Buscoldo | Realizzatori di Idee
Joinery isn’t what it used to be, not in Buscoldo. That’s where a carpentry business producing fine contemporary fittings for bars and restaurants evolved into a hotbed of creativity – with the means of production to hand. Brothers Daniele and Davide Barbieri co-founded Realizzatori di Idee in this village about 10 km outside Mantua. Daniele’s the master woodworker, skilled in techniques both ancient and cutting-edge and a dab hand at design too. Davide studied art and architecture, specialising in interior design, and is anything but inept in the arts of joinery. Both broadened their professional horizons outside their home country. Realizzatori di Idee, with a dynamic cast of artist-designer friends co-working with the Barbieri brothers, is where great ideas are shared, developed and become feasible projects.
First and foremost iTòch, an ingenious acoustic amplifier for smartphones. Or just a piece of wood, which is what its odd-sounding name means in the dialect of this south-eastern corner of Lombardy (tòch, that is, apparently). Both! Which is exactly what makes it ingenious. There are no batteries, no circuits, no high-tech components; just a type of wood – Douglas fir – and a canny shaping and hollowing out. You slip your phone in at the top and get 30% amplification and a better sound quality to boot. The Barbieri brothers together devised iTòch, and they shape each and every one and finish it by hand right there in Buscoldo.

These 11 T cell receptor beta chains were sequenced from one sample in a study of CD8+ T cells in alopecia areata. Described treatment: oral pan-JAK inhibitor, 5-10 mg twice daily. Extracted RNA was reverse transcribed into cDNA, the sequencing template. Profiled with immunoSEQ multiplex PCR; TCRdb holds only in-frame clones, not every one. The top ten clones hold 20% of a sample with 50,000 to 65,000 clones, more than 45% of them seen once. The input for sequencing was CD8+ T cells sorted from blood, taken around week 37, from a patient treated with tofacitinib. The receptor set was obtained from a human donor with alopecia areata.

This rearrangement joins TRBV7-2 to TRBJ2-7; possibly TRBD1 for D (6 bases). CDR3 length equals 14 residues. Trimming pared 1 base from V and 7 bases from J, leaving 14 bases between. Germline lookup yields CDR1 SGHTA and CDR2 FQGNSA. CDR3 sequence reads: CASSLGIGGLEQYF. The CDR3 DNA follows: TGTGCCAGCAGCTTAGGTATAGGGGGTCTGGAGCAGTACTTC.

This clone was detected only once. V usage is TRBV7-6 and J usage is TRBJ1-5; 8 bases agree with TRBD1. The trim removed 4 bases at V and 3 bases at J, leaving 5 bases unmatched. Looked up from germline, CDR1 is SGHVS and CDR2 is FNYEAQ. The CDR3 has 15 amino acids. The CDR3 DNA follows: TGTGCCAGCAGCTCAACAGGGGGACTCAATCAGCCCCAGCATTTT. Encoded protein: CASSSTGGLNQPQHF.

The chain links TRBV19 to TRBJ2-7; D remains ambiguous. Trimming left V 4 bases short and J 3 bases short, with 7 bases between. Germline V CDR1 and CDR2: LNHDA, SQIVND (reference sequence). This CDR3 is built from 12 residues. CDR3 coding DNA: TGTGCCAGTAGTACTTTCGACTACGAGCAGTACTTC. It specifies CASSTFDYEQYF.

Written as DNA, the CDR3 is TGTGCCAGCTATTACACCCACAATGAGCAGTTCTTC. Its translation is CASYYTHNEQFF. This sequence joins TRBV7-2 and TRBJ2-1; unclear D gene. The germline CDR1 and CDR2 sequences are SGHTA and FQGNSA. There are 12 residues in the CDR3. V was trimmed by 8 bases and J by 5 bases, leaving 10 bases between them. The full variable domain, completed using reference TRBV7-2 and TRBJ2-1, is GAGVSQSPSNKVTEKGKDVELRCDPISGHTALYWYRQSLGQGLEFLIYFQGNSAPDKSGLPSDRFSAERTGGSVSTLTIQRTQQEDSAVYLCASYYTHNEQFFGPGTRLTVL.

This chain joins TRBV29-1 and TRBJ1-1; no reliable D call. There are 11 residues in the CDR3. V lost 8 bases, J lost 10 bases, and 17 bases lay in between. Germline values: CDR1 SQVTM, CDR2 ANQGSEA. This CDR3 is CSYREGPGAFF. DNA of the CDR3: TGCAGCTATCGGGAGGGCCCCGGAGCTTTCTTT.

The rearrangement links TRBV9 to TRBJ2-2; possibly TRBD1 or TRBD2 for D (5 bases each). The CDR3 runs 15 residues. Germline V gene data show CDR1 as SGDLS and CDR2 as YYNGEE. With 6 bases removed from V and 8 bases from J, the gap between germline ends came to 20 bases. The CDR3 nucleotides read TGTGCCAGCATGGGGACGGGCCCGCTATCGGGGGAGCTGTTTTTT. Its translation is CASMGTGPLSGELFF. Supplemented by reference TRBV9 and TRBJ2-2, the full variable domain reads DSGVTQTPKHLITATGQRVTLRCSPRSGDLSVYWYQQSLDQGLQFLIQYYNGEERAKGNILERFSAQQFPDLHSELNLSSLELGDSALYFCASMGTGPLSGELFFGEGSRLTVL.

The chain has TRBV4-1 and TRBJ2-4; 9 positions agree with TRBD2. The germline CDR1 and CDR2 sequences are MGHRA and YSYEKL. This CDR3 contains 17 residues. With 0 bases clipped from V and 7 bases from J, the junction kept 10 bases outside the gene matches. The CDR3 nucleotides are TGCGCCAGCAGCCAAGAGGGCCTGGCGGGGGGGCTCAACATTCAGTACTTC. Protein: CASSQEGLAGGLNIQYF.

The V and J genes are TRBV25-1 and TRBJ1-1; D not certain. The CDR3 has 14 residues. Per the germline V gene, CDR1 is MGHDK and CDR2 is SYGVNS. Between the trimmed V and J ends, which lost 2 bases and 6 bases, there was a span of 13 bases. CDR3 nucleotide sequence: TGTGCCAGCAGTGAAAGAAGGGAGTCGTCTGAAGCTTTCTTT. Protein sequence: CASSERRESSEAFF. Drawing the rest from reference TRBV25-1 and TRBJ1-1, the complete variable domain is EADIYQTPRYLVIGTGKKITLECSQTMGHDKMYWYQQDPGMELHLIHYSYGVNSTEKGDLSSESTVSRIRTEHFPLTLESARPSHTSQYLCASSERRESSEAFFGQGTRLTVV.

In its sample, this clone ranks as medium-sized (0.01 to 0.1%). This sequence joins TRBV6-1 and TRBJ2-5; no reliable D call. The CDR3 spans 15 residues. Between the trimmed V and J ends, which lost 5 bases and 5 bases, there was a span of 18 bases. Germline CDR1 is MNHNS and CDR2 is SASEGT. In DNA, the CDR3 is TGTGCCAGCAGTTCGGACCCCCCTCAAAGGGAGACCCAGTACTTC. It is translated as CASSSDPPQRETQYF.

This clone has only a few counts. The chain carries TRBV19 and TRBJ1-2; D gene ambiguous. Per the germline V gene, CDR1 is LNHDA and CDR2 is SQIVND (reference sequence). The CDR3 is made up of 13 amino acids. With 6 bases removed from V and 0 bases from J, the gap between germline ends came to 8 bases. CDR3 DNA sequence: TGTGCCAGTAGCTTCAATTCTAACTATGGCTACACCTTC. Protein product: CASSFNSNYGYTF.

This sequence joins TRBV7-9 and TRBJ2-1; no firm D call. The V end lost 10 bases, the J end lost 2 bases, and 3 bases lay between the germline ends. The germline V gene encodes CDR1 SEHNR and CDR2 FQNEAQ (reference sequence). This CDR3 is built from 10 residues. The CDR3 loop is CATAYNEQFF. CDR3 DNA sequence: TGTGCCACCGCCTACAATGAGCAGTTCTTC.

What else? Daniele’s invented the numbered Faber Tables, each one an old joiner’s workbench restored and upcycled, each one unique. Then there’s Loppy, a weird and wonderful way to serve cold cuts, Davide’s brainchild. A bee hotel for solitary bees (Daniele Barbieri and Paola Scuteri) – really – and the Bubble Beehive (Ada Bisziok and Nicolò Donna). And more funky projects in areas ranging from toys to visual communication. Never forgetting they still do interior and contract design too, and extremely well judging by their international client list. Proudly putting that Made in Mantua – Italy mark on all they produce takes ambition and lots of R&D, but also an enormous respect for their artisan roots: 80% of their work is still manual.